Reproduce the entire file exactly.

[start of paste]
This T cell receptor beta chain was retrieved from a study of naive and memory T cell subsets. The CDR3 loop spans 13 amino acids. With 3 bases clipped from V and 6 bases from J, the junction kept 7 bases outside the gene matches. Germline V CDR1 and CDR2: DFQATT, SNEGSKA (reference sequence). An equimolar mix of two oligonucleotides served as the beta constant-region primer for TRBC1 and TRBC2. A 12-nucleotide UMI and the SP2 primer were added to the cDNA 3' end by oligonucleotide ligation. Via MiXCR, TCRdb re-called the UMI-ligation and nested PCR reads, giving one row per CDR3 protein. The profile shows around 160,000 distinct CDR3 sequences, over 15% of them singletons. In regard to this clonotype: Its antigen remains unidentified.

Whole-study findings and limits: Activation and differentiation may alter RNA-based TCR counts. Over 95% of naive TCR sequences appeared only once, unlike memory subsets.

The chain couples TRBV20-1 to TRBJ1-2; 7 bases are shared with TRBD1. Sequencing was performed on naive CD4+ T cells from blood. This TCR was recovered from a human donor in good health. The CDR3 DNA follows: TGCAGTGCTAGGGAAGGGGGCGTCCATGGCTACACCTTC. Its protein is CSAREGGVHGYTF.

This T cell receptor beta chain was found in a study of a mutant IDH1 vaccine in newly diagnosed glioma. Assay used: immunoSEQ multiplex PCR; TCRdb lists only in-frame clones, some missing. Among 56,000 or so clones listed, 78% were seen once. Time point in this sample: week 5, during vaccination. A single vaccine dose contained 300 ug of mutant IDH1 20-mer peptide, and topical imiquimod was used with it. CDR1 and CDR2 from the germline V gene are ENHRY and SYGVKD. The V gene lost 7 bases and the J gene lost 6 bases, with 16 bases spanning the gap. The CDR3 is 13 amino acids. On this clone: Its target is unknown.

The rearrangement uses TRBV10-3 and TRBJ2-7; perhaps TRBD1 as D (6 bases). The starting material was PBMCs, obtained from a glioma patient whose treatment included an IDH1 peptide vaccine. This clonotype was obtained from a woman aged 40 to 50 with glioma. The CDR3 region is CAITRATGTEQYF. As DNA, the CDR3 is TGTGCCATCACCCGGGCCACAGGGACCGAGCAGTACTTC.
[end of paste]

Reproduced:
This T cell receptor beta chain was retrieved from a study of naive and memory T cell subsets. The CDR3 loop spans 13 amino acids. With 3 bases clipped from V and 6 bases from J, the junction kept 7 bases outside the gene matches. Germline V CDR1 and CDR2: DFQATT, SNEGSKA (reference sequence). An equimolar mix of two oligonucleotides served as the beta constant-region primer for TRBC1 and TRBC2. A 12-nucleotide UMI and the SP2 primer were added to the cDNA 3' end by oligonucleotide ligation. Via MiXCR, TCRdb re-called the UMI-ligation and nested PCR reads, giving one row per CDR3 protein. The profile shows around 160,000 distinct CDR3 sequences, over 15% of them singletons. In regard to this clonotype: Its antigen remains unidentified.

Whole-study findings and limits: Activation and differentiation may alter RNA-based TCR counts. Over 95% of naive TCR sequences appeared only once, unlike memory subsets.

The chain couples TRBV20-1 to TRBJ1-2; 7 bases are shared with TRBD1. Sequencing was performed on naive CD4+ T cells from blood. This TCR was recovered from a human donor in good health. The CDR3 DNA follows: TGCAGTGCTAGGGAAGGGGGCGTCCATGGCTACACCTTC. Its protein is CSAREGGVHGYTF.

This T cell receptor beta chain was found in a study of a mutant IDH1 vaccine in newly diagnosed glioma. Assay used: immunoSEQ multiplex PCR; TCRdb lists only in-frame clones, some missing. Among 56,000 or so clones listed, 78% were seen once. Time point in this sample: week 5, during vaccination. A single vaccine dose contained 300 ug of mutant IDH1 20-mer peptide, and topical imiquimod was used with it. CDR1 and CDR2 from the germline V gene are ENHRY and SYGVKD. The V gene lost 7 bases and the J gene lost 6 bases, with 16 bases spanning the gap. The CDR3 is 13 amino acids. On this clone: Its target is unknown.

The rearrangement uses TRBV10-3 and TRBJ2-7; perhaps TRBD1 as D (6 bases). The starting material was PBMCs, obtained from a glioma patient whose treatment included an IDH1 peptide vaccine. This clonotype was obtained from a woman aged 40 to 50 with glioma. The CDR3 region is CAITRATGTEQYF. As DNA, the CDR3 is TGTGCCATCACCCGGGCCACAGGGACCGAGCAGTACTTC.